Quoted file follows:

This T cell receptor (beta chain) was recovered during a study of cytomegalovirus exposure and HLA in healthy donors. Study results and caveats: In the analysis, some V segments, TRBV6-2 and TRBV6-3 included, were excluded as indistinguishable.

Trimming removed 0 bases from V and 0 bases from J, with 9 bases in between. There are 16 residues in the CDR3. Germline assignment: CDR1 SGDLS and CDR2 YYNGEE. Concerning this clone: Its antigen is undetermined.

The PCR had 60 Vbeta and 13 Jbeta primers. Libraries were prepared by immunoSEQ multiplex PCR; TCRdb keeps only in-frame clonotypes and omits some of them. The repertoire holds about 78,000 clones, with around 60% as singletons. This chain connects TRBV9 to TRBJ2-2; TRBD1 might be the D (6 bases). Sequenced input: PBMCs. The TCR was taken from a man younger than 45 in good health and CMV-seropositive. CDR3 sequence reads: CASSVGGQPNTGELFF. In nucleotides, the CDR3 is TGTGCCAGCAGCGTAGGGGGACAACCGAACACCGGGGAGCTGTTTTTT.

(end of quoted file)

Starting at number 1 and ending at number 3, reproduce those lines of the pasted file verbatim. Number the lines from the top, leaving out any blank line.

This T cell receptor (beta chain) was recovered during a study of cytomegalovirus exposure and HLA in healthy donors. Study results and caveats: In the analysis, some V segments, TRBV6-2 and TRBV6-3 included, were excluded as indistinguishable.

Trimming removed 0 bases from V and 0 bases from J, with 9 bases in between. There are 16 residues in the CDR3. Germline assignment: CDR1 SGDLS and CDR2 YYNGEE. Concerning this clone: Its antigen is undetermined.

The PCR had 60 Vbeta and 13 Jbeta primers. Libraries were prepared by immunoSEQ multiplex PCR; TCRdb keeps only in-frame clonotypes and omits some of them. The repertoire holds about 78,000 clones, with around 60% as singletons. This chain connects TRBV9 to TRBJ2-2; TRBD1 might be the D (6 bases). Sequenced input: PBMCs. The TCR was taken from a man younger than 45 in good health and CMV-seropositive. CDR3 sequence reads: CASSVGGQPNTGELFF. In nucleotides, the CDR3 is TGTGCCAGCAGCGTAGGGGGACAACCGAACACCGGGGAGCTGTTTTTT.